College Textbook Marketplace Website Celebrates One Year Anniversary and Surpasses Its Goals

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Free College Textbook Marketplace Website celebrates its one year anniversary and has surpassed its goals. Urshelf.com, a college website, is rapidly expanding to the college market to help students find a cheap alternative to overpriced new textbooks.

On July 2, 2005, http://www.urshelf.com, one of the quickest growing College Textbook Marketplaces, is celebrating its one-year anniversary and is extremely proud of its progress this year. For almost one year now, four college students, who graduated from the New Jersey Institute of Technology, have been working hard on making their vision of providing cheap textbooks to college students, a reality.

Urshelf, LLC has been heavily promoting the site and is being recognized by various newspapers and magazines. Their ratings have increased on Google and other various webpage rating sites. They are proud to boast 2,600 users and 2,900 textbooks listed by students at over 350 campuses nationwide (as of June 16, 2005). With upcoming upgrades to the site, which will include better listing features, better ending processes, and more accessible auctions, Urshelf is confident that they will become a dominant player in the online textbook market like Amazon and Half.com.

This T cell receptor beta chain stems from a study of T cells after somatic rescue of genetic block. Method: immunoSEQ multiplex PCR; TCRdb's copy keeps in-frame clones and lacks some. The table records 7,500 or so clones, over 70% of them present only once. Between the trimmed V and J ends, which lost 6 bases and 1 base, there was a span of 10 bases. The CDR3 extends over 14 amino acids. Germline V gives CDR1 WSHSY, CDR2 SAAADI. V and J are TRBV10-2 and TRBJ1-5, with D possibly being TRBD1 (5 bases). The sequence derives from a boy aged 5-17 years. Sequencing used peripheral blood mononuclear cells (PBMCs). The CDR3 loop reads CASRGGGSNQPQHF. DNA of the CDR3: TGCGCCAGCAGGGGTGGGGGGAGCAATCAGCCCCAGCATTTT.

A study by PIRG from February of this year found that students pay, on average, $900 a year for textbooks, which is one fifth the cost of tuition at many schools. Many college’s student senates have independently maintained their own textbook trading sites, like Urshelf. However, these senates are jumping at the opportunity to offload this service to Urshelf, which boasts a diverse user base and book database.

Vicky Furlender is a member from New Jersey who has been using urshelf.com for about 5 months, has listed 15 books and has had two successful sales to date. Furlender comments, “I love the ease of the site and the fact that the buyers are students at my campus. I can also sell my book for much more on Urshelf than I would get from selling it to the bookstore.”

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Ryan Spadaccini